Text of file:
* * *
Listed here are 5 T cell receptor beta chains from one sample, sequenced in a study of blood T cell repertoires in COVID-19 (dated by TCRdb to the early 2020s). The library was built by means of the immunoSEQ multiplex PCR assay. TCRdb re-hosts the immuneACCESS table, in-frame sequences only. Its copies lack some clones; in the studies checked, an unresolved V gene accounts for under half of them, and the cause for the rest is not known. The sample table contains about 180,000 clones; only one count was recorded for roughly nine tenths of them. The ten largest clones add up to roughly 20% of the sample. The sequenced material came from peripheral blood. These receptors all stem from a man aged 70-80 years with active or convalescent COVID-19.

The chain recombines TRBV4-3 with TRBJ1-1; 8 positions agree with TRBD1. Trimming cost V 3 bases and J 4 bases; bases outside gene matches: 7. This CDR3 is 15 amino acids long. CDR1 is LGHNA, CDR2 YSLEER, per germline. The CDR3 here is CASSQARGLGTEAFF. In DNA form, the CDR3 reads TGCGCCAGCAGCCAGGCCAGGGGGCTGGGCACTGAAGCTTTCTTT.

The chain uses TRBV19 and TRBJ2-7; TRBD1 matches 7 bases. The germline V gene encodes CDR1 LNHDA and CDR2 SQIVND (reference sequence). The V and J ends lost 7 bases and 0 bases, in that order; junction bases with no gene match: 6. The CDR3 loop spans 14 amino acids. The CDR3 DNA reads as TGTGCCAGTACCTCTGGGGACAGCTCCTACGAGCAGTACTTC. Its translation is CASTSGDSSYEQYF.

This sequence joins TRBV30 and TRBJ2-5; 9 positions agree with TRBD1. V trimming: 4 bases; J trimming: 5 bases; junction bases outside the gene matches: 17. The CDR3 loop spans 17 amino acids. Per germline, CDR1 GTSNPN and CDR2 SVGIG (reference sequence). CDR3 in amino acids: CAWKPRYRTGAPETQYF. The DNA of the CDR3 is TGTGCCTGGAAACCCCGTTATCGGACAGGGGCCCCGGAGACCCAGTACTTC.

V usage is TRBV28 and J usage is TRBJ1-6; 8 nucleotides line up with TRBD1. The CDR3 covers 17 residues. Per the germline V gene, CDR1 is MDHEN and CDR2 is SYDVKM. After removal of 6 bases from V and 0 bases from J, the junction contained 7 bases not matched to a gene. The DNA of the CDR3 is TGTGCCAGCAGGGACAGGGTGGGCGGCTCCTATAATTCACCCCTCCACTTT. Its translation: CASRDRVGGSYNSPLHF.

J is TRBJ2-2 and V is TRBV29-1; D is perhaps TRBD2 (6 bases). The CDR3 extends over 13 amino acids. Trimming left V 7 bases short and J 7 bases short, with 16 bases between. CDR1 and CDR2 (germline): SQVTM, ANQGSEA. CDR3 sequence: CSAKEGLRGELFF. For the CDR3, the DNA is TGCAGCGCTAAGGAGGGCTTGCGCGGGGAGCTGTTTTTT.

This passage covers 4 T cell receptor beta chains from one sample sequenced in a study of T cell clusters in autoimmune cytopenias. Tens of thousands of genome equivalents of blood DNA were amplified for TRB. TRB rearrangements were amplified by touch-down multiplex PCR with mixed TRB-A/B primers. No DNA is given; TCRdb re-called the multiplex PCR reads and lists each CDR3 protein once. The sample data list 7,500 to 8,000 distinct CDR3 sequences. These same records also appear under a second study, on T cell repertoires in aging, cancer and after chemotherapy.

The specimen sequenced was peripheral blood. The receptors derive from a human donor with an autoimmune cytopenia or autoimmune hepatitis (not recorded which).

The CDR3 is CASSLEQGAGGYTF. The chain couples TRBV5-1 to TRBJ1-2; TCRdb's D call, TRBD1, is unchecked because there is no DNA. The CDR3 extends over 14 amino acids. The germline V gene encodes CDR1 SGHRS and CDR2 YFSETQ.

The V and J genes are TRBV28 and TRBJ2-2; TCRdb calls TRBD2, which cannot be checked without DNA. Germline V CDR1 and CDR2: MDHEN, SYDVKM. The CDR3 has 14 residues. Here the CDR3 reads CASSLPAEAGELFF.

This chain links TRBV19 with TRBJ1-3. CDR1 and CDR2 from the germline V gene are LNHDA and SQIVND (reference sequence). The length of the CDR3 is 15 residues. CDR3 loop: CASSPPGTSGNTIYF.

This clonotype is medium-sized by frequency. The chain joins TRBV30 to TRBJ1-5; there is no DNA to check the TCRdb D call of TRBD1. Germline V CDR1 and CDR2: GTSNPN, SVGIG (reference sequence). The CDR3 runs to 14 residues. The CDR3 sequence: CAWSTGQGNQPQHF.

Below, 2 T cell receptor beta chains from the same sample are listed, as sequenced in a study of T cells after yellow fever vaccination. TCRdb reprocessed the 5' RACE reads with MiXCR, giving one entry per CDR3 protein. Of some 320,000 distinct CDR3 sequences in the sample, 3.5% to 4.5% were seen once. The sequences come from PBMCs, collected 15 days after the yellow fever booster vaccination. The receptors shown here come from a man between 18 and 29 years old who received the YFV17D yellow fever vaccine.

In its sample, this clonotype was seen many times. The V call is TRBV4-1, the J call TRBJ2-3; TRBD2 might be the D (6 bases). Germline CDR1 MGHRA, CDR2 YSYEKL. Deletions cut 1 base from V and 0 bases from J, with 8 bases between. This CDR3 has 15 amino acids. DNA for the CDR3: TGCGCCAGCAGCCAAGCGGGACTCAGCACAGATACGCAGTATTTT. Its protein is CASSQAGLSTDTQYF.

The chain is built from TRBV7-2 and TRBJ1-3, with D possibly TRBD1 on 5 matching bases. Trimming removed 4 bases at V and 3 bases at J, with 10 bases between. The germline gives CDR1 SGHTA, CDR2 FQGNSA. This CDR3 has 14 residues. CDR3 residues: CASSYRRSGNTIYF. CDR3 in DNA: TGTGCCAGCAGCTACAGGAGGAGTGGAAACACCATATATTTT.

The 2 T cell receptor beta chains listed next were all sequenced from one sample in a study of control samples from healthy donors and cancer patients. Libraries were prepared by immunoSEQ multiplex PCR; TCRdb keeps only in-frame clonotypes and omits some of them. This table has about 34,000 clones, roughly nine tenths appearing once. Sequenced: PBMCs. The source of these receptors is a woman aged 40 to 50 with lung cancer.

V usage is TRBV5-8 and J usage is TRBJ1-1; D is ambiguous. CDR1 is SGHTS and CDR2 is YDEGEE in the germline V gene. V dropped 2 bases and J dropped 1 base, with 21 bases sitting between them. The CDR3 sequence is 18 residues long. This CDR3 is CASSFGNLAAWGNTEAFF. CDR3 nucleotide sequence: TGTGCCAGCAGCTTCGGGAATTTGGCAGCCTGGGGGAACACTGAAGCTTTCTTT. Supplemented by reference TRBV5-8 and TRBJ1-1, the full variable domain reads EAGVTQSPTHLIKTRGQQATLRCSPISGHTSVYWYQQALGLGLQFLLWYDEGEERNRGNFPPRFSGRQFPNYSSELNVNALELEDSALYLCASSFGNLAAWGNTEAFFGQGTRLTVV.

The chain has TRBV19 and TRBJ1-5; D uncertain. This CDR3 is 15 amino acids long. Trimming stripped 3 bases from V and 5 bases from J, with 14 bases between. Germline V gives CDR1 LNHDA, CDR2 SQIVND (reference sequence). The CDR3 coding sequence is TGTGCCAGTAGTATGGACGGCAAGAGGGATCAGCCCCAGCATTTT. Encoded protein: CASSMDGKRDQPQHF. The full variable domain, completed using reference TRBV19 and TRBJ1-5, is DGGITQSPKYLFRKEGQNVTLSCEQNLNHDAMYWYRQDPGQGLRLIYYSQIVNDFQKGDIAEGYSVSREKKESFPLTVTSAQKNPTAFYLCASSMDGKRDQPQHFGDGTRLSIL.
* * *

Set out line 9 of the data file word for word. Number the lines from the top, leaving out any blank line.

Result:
The CDR3 is CASSLEQGAGGYTF. The chain couples TRBV5-1 to TRBJ1-2; TCRdb's D call, TRBD1, is unchecked because there is no DNA. The CDR3 extends over 14 amino acids. The germline V gene encodes CDR1 SGHRS and CDR2 YFSETQ.